Wednesday, January 14, 2009

New Study: Antidepressants Help Patients with Fibromyalgia

Drugs traditionally used to treat depression are also effective in easing widespread pain, sleep disturbances and dismal moods associated with fibromyalgia syndrome (FMS), according to a large-scale analysis published today in JAMA The Journal of the American Medical Association. The study confirms earlier research about the meds' effect on symptoms associated with this mysterious disease.

Fibromyalgia, an often overlooked disorder believed to cause widespread muscle pain, sleep disturbances, depression and fatigue, affects up to 12 million people (4 percent of the U.S. population), nearly 11 million of them women. The degree of debilitation caused by the disease ranges "from very little to total," says Roland Staud, a professor of medicine at the University of Florida College of Medicine in Gainesville, adding that he has known some patients who have been bedridden for as long as a year because of symptoms, which typically appear between ages 40 and 60 and may last for the remainder of sufferers' lives.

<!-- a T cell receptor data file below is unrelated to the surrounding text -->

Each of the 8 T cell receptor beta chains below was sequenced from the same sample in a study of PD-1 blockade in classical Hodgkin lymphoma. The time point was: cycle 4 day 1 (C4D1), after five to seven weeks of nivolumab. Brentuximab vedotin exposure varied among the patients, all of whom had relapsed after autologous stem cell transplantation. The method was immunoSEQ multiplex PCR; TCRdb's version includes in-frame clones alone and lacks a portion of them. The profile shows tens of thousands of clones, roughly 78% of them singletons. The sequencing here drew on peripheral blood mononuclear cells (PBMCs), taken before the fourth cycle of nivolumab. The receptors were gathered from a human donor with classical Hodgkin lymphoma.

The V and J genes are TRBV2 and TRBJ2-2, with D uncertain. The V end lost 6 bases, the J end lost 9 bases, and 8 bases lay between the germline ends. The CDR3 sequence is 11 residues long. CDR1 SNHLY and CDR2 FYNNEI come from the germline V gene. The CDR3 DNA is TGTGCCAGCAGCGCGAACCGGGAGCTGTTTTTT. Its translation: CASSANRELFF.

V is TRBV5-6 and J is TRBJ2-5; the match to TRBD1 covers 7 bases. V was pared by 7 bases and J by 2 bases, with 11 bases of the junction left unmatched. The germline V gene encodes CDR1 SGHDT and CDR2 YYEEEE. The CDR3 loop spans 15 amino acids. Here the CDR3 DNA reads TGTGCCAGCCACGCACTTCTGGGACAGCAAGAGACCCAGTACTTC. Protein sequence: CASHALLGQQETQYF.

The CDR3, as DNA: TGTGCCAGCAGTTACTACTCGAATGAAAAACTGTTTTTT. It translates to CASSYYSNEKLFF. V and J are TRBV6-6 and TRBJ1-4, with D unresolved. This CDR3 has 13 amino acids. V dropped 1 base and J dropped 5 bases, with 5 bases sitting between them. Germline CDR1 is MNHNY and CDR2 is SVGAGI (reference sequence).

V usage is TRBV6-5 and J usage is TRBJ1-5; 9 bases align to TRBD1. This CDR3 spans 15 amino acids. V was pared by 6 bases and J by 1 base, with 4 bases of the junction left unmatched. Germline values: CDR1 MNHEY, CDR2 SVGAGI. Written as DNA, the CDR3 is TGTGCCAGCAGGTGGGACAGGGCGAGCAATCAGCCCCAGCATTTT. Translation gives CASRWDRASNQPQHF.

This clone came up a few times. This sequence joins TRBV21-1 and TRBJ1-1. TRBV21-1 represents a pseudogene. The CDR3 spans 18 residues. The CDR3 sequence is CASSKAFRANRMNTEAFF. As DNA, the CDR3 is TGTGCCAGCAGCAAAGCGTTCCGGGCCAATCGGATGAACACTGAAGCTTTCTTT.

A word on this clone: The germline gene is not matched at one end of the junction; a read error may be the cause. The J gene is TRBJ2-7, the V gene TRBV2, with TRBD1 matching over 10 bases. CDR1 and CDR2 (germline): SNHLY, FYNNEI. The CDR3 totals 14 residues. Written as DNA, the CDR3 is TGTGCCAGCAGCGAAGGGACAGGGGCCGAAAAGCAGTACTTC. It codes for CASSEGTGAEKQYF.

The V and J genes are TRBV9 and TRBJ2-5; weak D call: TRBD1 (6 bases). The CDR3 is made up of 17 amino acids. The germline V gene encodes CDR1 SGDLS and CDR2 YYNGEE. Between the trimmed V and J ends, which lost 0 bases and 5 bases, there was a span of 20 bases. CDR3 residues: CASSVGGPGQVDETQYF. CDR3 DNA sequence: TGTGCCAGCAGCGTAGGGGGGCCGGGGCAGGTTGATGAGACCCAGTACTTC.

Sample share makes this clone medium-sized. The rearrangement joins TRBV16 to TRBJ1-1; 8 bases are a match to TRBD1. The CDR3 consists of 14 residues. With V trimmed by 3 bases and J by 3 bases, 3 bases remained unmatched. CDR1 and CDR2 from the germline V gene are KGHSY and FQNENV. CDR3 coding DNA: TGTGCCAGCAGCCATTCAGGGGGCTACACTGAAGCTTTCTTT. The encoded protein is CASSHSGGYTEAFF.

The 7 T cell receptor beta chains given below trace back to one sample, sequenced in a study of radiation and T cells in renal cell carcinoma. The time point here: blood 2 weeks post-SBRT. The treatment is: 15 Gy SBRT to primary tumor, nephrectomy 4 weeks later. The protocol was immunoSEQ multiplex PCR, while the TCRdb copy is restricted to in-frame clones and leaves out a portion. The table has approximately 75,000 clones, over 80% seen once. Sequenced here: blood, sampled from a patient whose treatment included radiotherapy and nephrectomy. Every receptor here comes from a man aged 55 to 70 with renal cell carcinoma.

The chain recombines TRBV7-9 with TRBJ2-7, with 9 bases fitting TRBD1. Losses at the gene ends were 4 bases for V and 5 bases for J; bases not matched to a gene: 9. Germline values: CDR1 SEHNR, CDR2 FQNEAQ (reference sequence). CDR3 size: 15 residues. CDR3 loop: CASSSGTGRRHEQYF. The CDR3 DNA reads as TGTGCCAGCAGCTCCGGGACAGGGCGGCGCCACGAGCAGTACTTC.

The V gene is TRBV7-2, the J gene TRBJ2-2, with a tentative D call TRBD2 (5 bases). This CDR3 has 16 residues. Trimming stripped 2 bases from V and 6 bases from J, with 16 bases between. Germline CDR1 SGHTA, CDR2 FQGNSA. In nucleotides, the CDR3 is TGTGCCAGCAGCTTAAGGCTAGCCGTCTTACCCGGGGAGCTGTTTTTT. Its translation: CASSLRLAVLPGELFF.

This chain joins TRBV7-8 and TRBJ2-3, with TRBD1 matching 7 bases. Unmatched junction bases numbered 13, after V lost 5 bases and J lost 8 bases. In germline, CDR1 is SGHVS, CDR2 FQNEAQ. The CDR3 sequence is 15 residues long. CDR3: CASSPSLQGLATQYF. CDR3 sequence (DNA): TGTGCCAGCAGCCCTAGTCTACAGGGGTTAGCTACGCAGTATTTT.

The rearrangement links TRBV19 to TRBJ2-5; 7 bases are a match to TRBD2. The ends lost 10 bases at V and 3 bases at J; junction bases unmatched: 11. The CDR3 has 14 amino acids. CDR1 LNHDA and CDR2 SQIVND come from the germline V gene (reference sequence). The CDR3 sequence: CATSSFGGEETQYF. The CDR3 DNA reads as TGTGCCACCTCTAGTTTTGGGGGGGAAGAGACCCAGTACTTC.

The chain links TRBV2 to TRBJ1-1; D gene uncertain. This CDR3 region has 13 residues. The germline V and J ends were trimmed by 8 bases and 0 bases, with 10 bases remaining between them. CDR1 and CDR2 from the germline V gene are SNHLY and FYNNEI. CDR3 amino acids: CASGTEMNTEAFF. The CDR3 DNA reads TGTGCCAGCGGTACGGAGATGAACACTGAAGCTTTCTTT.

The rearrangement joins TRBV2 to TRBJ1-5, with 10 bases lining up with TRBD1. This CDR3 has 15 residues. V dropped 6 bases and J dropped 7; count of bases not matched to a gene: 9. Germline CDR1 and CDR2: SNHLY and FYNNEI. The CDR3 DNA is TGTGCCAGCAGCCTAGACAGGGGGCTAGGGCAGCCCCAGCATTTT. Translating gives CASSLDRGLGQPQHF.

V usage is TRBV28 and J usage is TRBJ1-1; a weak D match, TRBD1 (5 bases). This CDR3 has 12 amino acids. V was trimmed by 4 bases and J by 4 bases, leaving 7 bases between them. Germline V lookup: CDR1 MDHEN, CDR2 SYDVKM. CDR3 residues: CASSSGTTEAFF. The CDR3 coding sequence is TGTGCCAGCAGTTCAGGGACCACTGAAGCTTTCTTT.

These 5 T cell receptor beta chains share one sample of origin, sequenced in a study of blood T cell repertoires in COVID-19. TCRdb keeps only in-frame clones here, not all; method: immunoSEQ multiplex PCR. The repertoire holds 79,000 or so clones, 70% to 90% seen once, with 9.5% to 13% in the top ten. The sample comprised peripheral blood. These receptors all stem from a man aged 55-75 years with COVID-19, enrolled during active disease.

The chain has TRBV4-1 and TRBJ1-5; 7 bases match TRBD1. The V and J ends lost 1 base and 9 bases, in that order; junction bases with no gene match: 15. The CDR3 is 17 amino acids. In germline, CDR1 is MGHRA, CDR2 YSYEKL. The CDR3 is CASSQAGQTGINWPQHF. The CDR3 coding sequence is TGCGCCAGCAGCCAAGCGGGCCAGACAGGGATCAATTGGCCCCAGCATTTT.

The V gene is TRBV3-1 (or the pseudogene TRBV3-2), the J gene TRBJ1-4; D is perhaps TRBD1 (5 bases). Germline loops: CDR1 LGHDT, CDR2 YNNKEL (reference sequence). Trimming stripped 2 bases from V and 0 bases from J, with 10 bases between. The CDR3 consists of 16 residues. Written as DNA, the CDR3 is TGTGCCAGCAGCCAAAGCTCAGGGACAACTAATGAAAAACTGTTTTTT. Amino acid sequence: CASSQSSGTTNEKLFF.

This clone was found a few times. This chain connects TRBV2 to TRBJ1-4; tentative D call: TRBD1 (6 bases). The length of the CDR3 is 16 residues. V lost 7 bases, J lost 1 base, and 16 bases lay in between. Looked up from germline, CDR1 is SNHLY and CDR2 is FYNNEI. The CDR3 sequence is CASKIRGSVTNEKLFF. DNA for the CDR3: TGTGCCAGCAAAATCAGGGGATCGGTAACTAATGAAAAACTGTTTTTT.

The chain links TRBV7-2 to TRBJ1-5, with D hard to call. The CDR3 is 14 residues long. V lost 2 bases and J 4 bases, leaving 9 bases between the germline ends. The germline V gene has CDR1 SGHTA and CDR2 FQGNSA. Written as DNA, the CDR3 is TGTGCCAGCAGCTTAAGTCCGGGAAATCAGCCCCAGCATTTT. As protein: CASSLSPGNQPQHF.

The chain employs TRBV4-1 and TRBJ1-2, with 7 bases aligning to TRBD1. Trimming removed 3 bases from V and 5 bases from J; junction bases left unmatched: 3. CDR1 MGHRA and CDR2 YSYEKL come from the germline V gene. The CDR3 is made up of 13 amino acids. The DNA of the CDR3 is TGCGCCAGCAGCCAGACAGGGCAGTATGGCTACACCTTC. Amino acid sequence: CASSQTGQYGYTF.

Researchers do not know the cause of FMS and there is currently no cure. But psychiatrist Leslie Arnold, director of the Women's Health Research Program at the University of Cinncinnati's College of Medicine, says that both genetics and stress appear to play a role. Only two drugs have been approved by the U.S. Food and Drug Administration (FDA) to treat fibromyalgia—Cymbalta made by Eli Lilly (one of the antidepressants reviewed in this study) and Pfizer's Lyrica, an Rx to control seizures and pain.


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